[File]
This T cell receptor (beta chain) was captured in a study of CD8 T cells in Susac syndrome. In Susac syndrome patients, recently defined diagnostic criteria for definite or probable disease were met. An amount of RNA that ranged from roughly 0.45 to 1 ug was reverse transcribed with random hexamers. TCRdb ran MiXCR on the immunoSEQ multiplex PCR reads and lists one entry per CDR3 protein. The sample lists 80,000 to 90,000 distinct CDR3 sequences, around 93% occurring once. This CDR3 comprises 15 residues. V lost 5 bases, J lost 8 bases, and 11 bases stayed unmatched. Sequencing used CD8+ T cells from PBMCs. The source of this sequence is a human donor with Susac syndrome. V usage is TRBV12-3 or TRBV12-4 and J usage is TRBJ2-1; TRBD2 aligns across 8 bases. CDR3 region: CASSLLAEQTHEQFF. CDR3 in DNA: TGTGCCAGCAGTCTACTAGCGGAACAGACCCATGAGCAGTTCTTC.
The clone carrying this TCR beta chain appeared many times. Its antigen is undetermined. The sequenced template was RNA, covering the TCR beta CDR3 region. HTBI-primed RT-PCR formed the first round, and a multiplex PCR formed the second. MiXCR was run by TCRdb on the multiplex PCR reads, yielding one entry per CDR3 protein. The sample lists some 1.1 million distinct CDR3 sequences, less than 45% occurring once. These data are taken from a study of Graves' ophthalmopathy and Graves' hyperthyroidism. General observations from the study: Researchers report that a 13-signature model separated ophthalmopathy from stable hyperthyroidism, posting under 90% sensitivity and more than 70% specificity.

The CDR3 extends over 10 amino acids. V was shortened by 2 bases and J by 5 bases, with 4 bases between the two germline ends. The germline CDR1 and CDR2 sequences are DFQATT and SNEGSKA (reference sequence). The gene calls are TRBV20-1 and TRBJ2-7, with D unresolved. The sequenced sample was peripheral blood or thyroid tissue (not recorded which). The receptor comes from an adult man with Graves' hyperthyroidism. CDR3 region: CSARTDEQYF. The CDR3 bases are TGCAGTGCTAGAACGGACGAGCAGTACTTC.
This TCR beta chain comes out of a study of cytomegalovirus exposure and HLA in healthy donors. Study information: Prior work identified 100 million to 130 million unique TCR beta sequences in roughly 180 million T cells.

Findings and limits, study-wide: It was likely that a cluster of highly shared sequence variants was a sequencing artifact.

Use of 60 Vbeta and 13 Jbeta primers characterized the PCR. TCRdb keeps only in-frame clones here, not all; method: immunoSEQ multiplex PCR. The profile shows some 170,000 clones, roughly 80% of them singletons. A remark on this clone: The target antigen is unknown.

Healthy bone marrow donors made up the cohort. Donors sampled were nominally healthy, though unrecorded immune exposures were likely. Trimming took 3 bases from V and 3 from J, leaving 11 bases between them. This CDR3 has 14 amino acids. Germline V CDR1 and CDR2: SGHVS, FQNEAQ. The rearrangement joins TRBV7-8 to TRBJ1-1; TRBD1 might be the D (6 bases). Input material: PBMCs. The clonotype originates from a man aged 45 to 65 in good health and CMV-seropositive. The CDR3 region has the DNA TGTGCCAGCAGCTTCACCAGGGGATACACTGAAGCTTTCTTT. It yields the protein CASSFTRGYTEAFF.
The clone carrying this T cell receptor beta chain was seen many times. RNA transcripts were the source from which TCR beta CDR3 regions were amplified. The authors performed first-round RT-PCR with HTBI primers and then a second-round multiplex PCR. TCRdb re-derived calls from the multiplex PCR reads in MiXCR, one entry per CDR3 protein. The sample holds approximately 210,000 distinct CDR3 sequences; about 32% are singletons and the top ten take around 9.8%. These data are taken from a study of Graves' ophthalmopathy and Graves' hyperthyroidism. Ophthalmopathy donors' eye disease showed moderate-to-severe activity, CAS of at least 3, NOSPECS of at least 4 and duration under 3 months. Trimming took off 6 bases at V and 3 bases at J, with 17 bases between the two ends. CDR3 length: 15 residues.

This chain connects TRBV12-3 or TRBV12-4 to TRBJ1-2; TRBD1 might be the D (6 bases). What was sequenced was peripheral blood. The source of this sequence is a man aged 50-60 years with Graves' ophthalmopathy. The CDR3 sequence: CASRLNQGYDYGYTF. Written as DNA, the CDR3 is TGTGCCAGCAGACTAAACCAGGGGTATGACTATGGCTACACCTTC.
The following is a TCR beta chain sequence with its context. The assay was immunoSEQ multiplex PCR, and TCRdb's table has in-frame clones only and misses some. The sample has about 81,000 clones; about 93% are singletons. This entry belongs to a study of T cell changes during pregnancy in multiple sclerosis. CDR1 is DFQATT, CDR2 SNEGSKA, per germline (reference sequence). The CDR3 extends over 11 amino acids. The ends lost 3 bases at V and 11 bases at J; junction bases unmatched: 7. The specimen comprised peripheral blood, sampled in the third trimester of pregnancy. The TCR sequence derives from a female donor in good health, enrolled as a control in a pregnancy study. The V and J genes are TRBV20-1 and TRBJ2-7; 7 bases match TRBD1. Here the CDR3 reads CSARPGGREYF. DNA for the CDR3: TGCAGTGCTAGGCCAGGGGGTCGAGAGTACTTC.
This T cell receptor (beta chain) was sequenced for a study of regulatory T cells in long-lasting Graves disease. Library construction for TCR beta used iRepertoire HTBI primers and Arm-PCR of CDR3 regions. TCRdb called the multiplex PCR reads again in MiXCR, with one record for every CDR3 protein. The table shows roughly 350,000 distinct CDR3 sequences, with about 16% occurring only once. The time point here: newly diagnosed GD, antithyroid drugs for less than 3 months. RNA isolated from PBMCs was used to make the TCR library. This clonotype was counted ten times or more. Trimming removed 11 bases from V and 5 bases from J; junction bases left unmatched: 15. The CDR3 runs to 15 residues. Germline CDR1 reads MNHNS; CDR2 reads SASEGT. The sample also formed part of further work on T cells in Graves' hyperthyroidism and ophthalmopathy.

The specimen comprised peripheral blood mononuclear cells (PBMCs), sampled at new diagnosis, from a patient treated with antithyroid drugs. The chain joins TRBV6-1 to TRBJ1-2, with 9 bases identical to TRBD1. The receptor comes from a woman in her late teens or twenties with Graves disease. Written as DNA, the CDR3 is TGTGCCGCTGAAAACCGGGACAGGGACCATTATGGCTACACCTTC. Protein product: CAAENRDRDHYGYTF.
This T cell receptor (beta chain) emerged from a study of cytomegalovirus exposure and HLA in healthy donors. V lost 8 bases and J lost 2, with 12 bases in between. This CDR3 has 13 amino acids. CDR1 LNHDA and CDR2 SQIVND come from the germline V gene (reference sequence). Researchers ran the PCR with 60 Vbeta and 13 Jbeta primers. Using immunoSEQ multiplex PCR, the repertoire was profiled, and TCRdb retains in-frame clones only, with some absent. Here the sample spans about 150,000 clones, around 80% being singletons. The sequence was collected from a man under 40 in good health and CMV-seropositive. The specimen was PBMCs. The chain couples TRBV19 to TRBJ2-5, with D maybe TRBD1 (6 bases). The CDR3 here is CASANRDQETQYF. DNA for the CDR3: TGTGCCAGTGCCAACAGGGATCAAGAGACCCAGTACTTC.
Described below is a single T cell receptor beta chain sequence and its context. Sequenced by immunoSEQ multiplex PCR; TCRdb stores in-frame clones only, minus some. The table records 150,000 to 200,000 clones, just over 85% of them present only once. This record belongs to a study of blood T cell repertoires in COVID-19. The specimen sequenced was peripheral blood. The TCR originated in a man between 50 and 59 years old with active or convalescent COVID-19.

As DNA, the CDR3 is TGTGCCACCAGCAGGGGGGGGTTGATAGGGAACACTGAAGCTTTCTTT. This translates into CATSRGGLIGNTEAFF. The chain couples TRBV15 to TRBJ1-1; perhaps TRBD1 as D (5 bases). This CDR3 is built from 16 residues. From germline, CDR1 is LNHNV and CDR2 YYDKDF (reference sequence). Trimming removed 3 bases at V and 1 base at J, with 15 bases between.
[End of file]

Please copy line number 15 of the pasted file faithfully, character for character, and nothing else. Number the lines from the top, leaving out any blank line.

As DNA, the CDR3 is TGTGCCACCAGCAGGGGGGGGTTGATAGGGAACACTGAAGCTTTCTTT. This translates into CATSRGGLIGNTEAFF. The chain couples TRBV15 to TRBJ1-1; perhaps TRBD1 as D (5 bases). This CDR3 is built from 16 residues. From germline, CDR1 is LNHNV and CDR2 YYDKDF (reference sequence). Trimming removed 3 bases at V and 1 base at J, with 15 bases between.